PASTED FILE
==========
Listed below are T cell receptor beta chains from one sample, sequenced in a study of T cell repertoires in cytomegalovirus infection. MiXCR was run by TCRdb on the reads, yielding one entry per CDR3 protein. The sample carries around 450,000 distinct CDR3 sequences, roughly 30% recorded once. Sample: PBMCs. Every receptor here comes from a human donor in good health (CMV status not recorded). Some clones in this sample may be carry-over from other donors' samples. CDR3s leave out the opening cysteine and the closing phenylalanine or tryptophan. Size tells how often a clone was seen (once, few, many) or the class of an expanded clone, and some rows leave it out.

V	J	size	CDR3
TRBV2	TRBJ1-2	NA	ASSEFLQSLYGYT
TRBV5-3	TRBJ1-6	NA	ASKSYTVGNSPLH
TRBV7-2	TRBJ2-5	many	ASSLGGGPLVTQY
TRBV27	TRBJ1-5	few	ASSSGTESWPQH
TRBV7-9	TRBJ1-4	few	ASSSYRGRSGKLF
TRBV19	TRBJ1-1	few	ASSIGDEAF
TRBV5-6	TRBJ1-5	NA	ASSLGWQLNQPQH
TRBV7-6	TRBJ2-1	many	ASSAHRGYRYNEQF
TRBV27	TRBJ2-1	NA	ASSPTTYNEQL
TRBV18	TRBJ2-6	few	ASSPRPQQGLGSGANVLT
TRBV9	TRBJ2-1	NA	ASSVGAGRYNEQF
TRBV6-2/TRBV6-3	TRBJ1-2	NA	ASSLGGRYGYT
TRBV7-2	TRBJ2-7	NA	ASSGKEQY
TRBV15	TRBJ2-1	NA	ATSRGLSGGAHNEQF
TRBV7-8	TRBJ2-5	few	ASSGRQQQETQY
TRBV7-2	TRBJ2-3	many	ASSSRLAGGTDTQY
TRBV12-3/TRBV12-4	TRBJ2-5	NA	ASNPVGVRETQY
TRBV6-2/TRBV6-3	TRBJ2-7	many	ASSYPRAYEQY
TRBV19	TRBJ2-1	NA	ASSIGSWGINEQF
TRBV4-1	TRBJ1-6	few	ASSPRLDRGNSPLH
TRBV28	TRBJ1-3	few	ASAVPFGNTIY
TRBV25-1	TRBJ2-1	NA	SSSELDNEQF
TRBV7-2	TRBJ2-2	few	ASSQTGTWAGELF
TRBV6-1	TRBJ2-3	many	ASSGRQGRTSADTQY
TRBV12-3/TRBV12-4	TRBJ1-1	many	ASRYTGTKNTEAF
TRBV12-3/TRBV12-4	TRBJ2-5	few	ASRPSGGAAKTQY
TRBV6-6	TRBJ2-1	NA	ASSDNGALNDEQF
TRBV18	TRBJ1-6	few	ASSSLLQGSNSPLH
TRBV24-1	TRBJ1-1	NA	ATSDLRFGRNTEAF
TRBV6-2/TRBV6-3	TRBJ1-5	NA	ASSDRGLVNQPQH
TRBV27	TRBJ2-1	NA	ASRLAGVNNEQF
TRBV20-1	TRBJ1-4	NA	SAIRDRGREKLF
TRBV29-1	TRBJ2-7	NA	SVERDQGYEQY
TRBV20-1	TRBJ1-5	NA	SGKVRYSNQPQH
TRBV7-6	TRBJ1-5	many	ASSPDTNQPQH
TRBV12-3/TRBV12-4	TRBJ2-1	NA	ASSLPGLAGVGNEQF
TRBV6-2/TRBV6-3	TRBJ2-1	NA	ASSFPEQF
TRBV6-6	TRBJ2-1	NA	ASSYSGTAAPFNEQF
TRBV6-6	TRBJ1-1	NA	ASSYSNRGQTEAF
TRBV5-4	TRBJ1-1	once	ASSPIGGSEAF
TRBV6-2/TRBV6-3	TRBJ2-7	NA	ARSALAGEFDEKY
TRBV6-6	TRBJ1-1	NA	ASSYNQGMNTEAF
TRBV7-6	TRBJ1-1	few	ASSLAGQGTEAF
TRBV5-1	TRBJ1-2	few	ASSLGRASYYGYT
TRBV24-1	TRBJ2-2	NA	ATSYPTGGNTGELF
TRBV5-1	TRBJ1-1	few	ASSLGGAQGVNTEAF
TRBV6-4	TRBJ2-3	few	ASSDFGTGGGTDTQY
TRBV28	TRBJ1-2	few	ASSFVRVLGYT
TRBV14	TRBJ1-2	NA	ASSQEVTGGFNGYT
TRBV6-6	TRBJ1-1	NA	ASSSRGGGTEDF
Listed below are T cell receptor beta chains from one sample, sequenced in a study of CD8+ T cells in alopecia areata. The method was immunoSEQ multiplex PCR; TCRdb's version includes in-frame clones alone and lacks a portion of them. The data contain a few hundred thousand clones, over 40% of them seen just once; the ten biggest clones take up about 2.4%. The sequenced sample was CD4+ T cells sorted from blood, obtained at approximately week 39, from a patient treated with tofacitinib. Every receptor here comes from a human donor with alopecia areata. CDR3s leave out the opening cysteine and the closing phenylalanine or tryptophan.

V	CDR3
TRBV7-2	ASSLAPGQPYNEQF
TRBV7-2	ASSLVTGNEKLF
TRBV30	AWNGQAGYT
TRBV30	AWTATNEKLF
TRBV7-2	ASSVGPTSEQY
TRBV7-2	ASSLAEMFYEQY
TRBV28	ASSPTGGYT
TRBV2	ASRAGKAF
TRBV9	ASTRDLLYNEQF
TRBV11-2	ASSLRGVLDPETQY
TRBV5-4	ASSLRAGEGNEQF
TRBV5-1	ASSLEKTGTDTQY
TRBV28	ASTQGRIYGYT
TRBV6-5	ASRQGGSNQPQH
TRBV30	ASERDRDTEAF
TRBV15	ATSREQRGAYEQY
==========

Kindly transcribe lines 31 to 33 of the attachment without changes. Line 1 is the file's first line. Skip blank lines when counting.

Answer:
TRBV24-1	TRBJ1-1	NA	ATSDLRFGRNTEAF
TRBV6-2/TRBV6-3	TRBJ1-5	NA	ASSDRGLVNQPQH
TRBV27	TRBJ2-1	NA	ASRLAGVNNEQF